4. The View of the Church
Alan Shewmon criticizes me for asserting that his view is out of keeping with Church teaching, claiming that I assert that the Church “is committed to the view that total and irreversible loss of brain function is (a sure sign of) the death of human being.”
Those are not my words. If Shewmon were to look closely at each of the references to the Church and the Pope that I made in the article he critiques, he will see that I have referred to Pope John Paul II’s actual words in permitting, not doctrinally prescribing, the loss of all brain function criterion, and he will see that I have referred to other views within the Church, notably his own. Nowhere have I implied that all other views were excluded.
However, I have indicated that his treatment of “integration” is not based on the doctrine as proclaimed at Vienne and used by Pope John Paul II in his explanation of the permissibility of the adopting the loss of all brain function criterion. This is the major problem with Shewmon’s account of integration. His own critique of my view makes no attempt to relate his account of what integration is to the theological basis of the doctrine or to an established anthropology that would be consisted with the Tradition with respect to the unity of the soul and the body.
5. Other Matters
A large proportion of Shewmon’s critique is about the activities of the Pontifical Academy of Sciences and I do not, and have not, endorsed the ways in which he and his material were treated by the Academy. Further, I think it remiss of the Academy not to have acknowledged that there are different medical standards being applied in the definition of death and that what the Academy means by it, defined in terms of irreversible loss of all brain function, is by no means universal. That said, I think that is a difference in the US medical culture that contributed to the problems that Shewmon had with the Academy. Clearly what death by the brain criterion means in the US, the UK, and other parts of the English-speaking world, is something much less, as described by the US President’s Council in 2009 as the Mode of Being view, and identified by irreversible loss of consciousness and of spontaneous breathing only. I do not think it necessary to comment further on Shewmon’s complaints about the Academy as they do not seem particularly relevant to his criticisms of me or to my response to those criticisms.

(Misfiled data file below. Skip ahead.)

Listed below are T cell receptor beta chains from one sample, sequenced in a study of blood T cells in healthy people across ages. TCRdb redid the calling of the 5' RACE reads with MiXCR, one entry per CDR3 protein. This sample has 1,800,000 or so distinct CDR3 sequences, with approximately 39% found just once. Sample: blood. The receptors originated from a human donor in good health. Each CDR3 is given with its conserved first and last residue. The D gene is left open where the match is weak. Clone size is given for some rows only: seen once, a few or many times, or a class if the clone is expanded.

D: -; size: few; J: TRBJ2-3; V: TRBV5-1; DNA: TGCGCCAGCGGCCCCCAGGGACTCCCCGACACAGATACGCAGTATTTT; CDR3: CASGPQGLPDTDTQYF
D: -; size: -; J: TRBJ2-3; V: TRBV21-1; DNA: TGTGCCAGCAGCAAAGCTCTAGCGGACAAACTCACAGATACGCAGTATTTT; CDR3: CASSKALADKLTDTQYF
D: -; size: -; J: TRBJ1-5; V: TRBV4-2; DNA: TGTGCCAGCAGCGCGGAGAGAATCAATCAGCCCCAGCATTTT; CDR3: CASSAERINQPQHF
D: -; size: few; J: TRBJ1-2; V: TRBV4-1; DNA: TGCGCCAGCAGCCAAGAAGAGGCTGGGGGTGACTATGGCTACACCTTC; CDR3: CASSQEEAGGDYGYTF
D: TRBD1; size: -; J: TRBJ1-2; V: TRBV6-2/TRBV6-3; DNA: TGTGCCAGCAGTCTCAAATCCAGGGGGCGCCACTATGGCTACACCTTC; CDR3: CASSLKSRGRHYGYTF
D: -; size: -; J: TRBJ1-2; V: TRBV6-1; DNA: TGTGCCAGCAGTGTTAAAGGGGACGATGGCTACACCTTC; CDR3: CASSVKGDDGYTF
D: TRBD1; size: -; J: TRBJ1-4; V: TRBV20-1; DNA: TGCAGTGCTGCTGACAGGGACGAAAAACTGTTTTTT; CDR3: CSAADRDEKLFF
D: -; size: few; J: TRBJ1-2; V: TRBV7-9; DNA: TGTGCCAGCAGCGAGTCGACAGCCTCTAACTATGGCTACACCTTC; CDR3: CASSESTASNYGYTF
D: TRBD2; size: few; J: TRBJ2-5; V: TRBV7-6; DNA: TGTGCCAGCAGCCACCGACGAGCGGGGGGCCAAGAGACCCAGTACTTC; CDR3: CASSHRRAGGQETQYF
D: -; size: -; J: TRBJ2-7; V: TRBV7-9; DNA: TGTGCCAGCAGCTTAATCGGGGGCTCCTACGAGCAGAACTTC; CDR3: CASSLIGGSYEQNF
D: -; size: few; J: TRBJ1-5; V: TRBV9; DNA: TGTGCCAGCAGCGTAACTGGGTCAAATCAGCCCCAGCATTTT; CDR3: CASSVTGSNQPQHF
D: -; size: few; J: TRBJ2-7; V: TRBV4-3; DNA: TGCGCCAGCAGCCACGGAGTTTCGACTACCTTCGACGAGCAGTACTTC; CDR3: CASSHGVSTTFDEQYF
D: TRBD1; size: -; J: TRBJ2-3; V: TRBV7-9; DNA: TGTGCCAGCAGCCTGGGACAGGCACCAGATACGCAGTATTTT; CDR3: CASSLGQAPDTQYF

Shewmon produces a number of other arguments against what he claims is my position. It does not seem necessary to go into them all because many are based on false claims about my position. They seem to be to do with his assertions that I claim that the brain is the master organ and that there is only one view permissible within the Church. As explained, I have not, and do not, make either claim.
Shewmon does, however, make a number of medical claims that are at odds with my understanding of the state of medical knowledge on these matters. First, the functioning of the hormone system is controlled by the hypothalamic-pituitary axis in the brain. So, for instance, if the hypothalamic pituitary axis were to cease functioning, as happens if all function of the brain were to cease, then other hormonal glands would cease to receive the triggers that cause them to release hormones. For instance, if there was loss of all brain function, the insulin-producing islets would cease to produce insulin and diabetes insipidus would ensue. This is seen in about 50% of patients diagnosed by the brain criterion in Australia relying on the clinical (brain-stem only) tests, indicating that the other patients retain some functions of the brain, the mid-brain especially, and do not meet the criterion of loss of all brain function. When I was first involved in this area in the 1980s, all patients who were diagnosed by the brain criterion had developed diabetes insipidus.
A failing of Shewmon’s critique is also not to provide adequate acknowledgement of the problem that most English-speaking countries having departed from the loss of all brain function criterion, at least in practice, if not in law, by accepting the clinical (brain-stem) tests as sufficient to establish death without ancillary testing.
It needs to be said that Shewmon’s position is very different from Robert Spaemann’s.25 The latter’s view includes some claims about the capacities of those who have suffered loss of all brain function that cannot be substantiated and go far beyond Shewmon’s claims. After suffering irreversible loss of all brain function, no-one will be reaching out to touch their attendant nurse!
The teaching of Pope John Paul II that permits diagnosis of death by the brain criterion is doctrinally sound and well-founded within our tradition. The medical facts of the matter, in relation to what counts as evidence that the parts of what remains of the body are no longer the dynamically interrelated unity that is the personal self, are an empirical matter and open to developments in science. However, I can see no reason, on the basis of Shewmon’s claims, to reconsider my view that he is mistaken philosophically and theologically, and that his challenge on medical grounds is not sustainable. However, at the same time the Mode of Being view adopted in many English-speaking countries, and the context for Shewmon’s commentary in the issue, is not acceptable. As a matter of pastoral advice, it is important for a family to ask for proof of death in the form of an image showing lack of blood supply to the brain. Catholic hospitals should also require that there be evidence, of that kind, that all function of the brain has ceased.
25. Robert Spaemann, “Is Brain Death the Death of a Human Being?” Communio 38 (Summer 2011): 326-40.
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